Harry Potter and the Chamber of Secrets
by J.K. Rowling
Harry Potter and the Chamber of Secrets Theme of Principles
By going down into the Chamber of Secrets, Harry proves that his principles include loyalty to his friends and courage in the face of terrible odds. By contrast, Lucius Malfoy, the book's most prominent pureblood, slips an eleven-year-old girl, Ginny Weasley, an enchanted diary with a piece of Voldemort's soul in it. He wants Ginny to become possessed and start killing Muggle-borns. That would discredit all of Mr. Weasley's efforts to pass the Muggle Protection Act. So Lucius Malfoy talks a good game about not "being a disgrace to the name of wizard" (4.176), but he's willing to stoop to attacking the daughter of a political rival to get his way. Where's the honor in that?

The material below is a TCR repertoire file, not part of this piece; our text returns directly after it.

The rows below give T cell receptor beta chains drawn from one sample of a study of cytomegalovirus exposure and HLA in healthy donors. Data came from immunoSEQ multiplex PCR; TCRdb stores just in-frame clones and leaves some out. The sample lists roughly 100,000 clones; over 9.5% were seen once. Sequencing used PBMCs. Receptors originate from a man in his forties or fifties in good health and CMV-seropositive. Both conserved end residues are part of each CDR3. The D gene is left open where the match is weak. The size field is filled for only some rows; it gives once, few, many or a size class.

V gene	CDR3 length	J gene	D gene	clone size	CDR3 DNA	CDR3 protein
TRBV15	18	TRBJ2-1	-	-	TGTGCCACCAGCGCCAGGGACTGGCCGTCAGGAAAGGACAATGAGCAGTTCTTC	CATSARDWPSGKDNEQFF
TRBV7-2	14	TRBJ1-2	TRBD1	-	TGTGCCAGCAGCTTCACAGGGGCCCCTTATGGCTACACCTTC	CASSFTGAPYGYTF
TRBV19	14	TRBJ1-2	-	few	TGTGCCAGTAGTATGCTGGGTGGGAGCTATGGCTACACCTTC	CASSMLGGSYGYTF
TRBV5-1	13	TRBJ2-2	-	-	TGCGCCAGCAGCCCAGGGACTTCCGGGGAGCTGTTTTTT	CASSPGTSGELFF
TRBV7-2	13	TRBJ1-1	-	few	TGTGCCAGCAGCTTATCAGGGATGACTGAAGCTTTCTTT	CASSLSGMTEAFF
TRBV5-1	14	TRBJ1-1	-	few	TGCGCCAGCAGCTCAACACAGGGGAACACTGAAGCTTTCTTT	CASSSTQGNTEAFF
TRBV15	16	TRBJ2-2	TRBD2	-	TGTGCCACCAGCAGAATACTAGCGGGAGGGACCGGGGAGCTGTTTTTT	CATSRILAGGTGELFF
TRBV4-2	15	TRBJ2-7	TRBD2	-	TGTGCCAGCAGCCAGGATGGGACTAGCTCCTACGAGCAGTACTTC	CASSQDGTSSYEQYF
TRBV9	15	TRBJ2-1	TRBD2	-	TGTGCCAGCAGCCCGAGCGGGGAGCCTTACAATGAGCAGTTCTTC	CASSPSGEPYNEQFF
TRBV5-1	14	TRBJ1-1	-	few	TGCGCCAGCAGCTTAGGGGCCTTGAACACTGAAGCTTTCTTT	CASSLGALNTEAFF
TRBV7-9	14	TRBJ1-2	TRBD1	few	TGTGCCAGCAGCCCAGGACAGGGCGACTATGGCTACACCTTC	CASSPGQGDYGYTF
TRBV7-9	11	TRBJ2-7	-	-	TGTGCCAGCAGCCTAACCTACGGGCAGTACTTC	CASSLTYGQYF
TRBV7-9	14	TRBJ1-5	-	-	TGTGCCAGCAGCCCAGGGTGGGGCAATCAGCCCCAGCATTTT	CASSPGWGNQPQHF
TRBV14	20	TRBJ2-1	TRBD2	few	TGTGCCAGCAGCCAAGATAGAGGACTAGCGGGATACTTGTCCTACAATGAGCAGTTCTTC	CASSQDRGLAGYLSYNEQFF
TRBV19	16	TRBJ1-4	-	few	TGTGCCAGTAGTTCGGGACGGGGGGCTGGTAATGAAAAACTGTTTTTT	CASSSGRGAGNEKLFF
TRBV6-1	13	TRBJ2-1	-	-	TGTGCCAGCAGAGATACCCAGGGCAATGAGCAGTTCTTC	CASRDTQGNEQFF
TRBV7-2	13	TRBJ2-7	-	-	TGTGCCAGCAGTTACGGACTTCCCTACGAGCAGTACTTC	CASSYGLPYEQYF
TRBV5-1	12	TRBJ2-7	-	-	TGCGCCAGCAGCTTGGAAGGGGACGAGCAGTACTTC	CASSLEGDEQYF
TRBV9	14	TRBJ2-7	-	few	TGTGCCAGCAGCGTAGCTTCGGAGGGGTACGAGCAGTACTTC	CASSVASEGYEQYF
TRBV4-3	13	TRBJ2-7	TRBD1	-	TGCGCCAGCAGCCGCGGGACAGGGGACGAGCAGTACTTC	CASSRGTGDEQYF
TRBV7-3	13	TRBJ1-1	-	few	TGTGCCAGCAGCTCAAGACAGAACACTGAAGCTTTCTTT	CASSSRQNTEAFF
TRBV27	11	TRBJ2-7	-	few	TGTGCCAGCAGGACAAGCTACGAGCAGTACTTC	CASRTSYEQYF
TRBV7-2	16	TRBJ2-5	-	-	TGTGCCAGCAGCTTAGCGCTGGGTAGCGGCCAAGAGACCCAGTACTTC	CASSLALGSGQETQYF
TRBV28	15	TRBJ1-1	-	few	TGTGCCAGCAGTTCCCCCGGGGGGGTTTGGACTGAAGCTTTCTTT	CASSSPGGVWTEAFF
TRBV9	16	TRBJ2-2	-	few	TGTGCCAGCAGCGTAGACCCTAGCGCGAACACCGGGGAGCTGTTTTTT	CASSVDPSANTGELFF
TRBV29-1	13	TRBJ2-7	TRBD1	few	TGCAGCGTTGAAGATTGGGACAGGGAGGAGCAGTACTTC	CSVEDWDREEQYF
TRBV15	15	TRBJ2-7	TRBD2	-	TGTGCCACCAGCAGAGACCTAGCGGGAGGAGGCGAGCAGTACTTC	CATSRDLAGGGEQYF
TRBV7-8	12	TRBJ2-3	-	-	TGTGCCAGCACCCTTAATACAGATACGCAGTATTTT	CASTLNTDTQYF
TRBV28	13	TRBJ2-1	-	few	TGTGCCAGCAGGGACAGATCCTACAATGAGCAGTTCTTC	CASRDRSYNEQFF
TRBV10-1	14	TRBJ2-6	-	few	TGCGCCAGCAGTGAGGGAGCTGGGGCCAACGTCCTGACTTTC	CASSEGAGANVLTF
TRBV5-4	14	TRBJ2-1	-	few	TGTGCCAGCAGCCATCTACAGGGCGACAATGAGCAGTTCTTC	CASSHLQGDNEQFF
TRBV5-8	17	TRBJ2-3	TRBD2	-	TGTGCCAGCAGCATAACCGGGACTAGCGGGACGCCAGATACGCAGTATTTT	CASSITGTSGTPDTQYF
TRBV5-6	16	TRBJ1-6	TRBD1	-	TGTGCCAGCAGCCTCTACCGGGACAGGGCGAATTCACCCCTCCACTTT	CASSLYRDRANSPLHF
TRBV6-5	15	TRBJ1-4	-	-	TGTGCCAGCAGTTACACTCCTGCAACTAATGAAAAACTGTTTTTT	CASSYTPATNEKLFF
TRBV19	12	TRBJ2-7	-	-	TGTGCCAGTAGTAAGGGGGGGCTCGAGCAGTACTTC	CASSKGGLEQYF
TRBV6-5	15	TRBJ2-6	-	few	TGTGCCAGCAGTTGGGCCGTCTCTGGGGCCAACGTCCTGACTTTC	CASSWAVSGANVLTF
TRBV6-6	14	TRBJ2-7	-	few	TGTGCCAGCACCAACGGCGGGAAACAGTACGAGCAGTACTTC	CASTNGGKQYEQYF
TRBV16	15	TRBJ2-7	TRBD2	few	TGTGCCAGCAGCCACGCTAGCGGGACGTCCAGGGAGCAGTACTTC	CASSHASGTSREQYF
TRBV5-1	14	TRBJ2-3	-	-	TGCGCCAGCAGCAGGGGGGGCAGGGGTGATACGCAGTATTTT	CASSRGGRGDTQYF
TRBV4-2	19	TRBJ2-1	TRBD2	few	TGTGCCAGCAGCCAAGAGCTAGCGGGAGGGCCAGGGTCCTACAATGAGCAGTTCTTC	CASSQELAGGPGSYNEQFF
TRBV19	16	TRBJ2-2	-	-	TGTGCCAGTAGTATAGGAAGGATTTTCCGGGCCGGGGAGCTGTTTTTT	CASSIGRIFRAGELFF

Questions About Principles
- Does Chamber of Secrets give us a sense of what Voldemort believes in? Does he have principles in any way? Where does Voldemort stand in relation to the pureblood bigotry that so many of his followers (including Lucius Malfoy) buy into?
- Professor Dumbledore is the Headmaster of a school. He emphasizes loyalty and hard work, and presumably he cares about his students' educations. At the same time, he hires Gilderoy Lockhart to be Defense Against the Dark Arts instructor. So what do you think Professor Dumbledore's principles of education are? What does he think it is important for Hogwarts students to learn?
- A lot of the characters in Chamber of Secrets have principles: Dobby has total faith in Harry, Harry believes in loyalty and protecting his friends. What about characters like Professor Lockhart? Does Lockhart have principles? In what does he hold real faith? How does he show that faith?